Objectors on rocks as A7 quarry extension approved

Objectors on rocks as A7 quarry extension approved

DESPITE objections from 20 households in the Fountainhall area, one of the UK's largest building materials companies was this week given planning consent to extend Hazelbank Quarry, writes Andrew Keddie.

Although not worked for the past decade, the well-known landmark at the northern end of the Fountainhall Straight - one of the few stretches favoured for overtaking on the A7 between Galashiels and Edinburgh - will soon begin operations which will involve 72 large lorries entering and leaving the site every working day.

Leicester-based Aggregate Industries Ltd, part of the multi-national Holcom Group, will extract an estimated 4.2million tonnes of greywacke - a hard, dark variety of sandstone - in six phases over the next 21 years.

To achieve this, the firm will expand onto 12 hectares of Hoppringle Hill which lies on top and to the rear of the existing quarry which was last worked by Tarmac.

The initial phase, lasting up to 18 months, will involve lowering the existing quarry floor and constructing a new internal haulage road towards the extension. Signficiantly, however, the existing access from the A7 will continue to be used.

In its submission to Monday's meeting of Scottish Borders Council, the firm stated the development would employ 14 full-time staff, including hauliers, with a further six engaged on a contract basis for six months of the year.

A mobile plant, processing the rock with gravel at the rate of 200,000 tonnes a year, will be used on-site, resulting in three lorries entering and three leaving the site every hour from 7am till 6pm Monday to Friday and 7am till 2pm on Saturday.

This will mean an estimated 72 hgv movements Monday to Friday and 46 on a Saturday. In addition, staff cars and maintenance vehicles would also use the site.

Given that the existing access will be used, the safety of road users was the prime concern of Stow Community Council in its objection to the development.

It claimed the straight, with the junctions for Fountainhall and Cortleferry at the south end, was already unsafe with traffic regularly observed overtaking dangerously and disregarding the speed limit.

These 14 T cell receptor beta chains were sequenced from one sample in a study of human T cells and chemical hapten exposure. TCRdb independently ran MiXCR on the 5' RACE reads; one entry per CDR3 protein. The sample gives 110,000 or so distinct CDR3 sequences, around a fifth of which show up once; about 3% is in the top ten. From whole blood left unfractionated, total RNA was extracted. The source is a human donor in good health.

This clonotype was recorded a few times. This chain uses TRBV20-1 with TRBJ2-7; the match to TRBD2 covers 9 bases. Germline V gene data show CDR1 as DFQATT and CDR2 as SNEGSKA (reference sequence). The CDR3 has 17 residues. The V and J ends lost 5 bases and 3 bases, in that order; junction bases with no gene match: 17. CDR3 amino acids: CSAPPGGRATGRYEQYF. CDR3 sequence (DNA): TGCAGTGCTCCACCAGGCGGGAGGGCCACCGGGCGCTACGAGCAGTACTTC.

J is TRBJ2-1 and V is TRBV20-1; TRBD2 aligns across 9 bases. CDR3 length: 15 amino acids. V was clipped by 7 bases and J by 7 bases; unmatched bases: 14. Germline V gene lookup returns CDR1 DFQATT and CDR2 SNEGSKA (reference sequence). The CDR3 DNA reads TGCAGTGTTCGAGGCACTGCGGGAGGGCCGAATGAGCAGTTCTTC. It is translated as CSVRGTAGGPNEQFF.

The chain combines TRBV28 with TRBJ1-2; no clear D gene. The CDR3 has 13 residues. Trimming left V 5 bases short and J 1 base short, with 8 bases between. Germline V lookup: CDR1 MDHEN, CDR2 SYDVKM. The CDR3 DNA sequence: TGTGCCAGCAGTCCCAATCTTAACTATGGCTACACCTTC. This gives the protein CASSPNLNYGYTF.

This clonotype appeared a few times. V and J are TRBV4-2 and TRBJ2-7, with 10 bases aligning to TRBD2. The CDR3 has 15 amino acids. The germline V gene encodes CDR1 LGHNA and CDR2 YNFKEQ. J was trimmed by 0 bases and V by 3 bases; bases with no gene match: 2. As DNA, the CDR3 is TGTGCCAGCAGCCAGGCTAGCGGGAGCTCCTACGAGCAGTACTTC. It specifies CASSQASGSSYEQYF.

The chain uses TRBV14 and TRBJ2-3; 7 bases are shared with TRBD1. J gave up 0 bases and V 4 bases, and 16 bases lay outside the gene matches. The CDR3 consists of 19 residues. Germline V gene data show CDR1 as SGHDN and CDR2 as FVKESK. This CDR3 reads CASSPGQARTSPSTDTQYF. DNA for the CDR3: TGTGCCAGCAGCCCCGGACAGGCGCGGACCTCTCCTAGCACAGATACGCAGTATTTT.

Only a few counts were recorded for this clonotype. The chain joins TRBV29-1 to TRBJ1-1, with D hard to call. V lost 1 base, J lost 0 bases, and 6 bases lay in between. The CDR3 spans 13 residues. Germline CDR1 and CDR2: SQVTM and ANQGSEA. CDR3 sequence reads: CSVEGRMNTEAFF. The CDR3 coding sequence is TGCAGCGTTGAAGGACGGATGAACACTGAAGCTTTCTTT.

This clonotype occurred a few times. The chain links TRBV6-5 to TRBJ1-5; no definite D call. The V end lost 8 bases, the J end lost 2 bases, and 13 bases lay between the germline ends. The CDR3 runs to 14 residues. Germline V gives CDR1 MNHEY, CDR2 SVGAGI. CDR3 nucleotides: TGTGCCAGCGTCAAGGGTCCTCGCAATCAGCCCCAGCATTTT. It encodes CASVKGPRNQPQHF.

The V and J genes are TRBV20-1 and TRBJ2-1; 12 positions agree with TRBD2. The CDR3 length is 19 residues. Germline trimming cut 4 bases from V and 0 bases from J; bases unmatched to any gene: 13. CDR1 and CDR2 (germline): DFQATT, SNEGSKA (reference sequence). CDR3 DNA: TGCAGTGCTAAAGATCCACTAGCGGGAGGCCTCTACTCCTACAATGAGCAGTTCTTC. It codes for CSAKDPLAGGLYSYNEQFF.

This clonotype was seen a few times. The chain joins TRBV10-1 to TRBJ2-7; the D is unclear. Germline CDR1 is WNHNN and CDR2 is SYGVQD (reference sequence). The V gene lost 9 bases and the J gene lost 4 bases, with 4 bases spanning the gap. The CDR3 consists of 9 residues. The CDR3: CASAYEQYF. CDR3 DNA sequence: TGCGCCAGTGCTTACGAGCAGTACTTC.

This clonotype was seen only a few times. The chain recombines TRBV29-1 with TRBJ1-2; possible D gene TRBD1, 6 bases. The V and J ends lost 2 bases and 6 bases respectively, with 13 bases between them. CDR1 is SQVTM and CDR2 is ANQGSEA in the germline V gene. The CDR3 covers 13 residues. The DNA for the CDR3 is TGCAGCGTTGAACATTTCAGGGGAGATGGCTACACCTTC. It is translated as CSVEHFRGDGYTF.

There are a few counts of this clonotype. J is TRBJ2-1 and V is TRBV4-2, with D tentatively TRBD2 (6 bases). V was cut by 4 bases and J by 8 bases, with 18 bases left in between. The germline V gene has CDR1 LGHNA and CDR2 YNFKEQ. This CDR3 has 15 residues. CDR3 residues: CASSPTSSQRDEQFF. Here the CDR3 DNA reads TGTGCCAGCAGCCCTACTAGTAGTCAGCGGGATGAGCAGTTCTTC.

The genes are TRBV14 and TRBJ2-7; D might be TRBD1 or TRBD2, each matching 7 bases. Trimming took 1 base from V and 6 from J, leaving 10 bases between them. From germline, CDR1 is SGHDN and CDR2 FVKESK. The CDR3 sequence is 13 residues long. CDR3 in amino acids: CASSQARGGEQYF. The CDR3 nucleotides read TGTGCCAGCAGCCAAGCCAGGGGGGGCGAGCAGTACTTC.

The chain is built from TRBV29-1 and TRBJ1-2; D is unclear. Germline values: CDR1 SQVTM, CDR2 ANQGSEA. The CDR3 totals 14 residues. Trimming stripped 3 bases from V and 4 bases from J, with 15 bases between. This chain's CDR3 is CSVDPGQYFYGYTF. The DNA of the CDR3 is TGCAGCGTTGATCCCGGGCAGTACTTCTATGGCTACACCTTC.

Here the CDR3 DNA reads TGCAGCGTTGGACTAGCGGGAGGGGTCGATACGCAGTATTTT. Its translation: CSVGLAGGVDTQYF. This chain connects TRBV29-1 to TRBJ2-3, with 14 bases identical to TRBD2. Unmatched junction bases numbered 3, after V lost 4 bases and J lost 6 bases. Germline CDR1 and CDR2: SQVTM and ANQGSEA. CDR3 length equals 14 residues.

Among the dissenting householders was Kay Eyre, whose family lives in a cottage at Hoppringle just 300 yards from the proposed quarry extension.

"Many people in the area have great concern about the impact of even more large lorries using this stretch of the A7," wrote Mrs Eyre. "In a beautiful area of the countryside, a popular spot for tourists, riders, cyclises and walkers, I object to the further sacrifice of woodland."

Claiming most local quarries were running at less than 50 per cent capacity, Mrs Eyre questioned the need for the development, adding: "This is purely for the profit of a Swiss-owned company [Holcom] and of substantial detriment to those who will have to tolerate unacceptable noise, dust and light pollution."

In her objection, Stephanie Tristam of Heronshaw, Fountainhall, stated: "The most important issue is road safety with six 20-tonne lorries entering and leaving the site every hour."

Melanie Law of Pirntaton Farm Cottage, said the straight was already a hazard. "The last thing that is needed is more slow-moving vehicles", she added.

And Michael Murray and Katrina Bachelor of Fleming Place, Fountainhall, wrote: "This section of road is already hazardous to local drivers, but this proposal will cause many road accidents involving visitors."

The committee was, however, assuaged by SBC's assistant road user manager Derek Inglis who admitted the existing junction fell below normally required standards.

"However, it has previously served a working quarry and was also used an an access during the construction of the wind farm at Toddleburn," said Mr Inglis. "With the windfarm construction now complete, the amount of vehicle movements at the junction has drastically decreased."

Mr Inglis revealed that the traffic assessment submitted by the company included proposals to widen the splays of the junction to increase visibility to the south from 129 metres to 160 metres. There would be new road markings and vehicle activated signs on the A7 to warn approaching vehicles of the quarry junction.

In a report recommending approval of the application, local planning officer Dorothy Amyes noted the 21-year consent was considerably less than the period of working, until 2042, granted to previous operator Tarmac.

Among a raft of conditions attached to the consent was a restriction on decibel levels to the nearest households. A legal agreement will be drawn up to ensure the site is restored and replanted as the work progresses.

"It is considered the proposals comply with national and local policies in relation to mineral workings," said Ms Aymes.

z It is believed quarrying at Hazelbank began in the late 1920s and, until 1999, it was operated by Midlothian County Council as a source of road stone.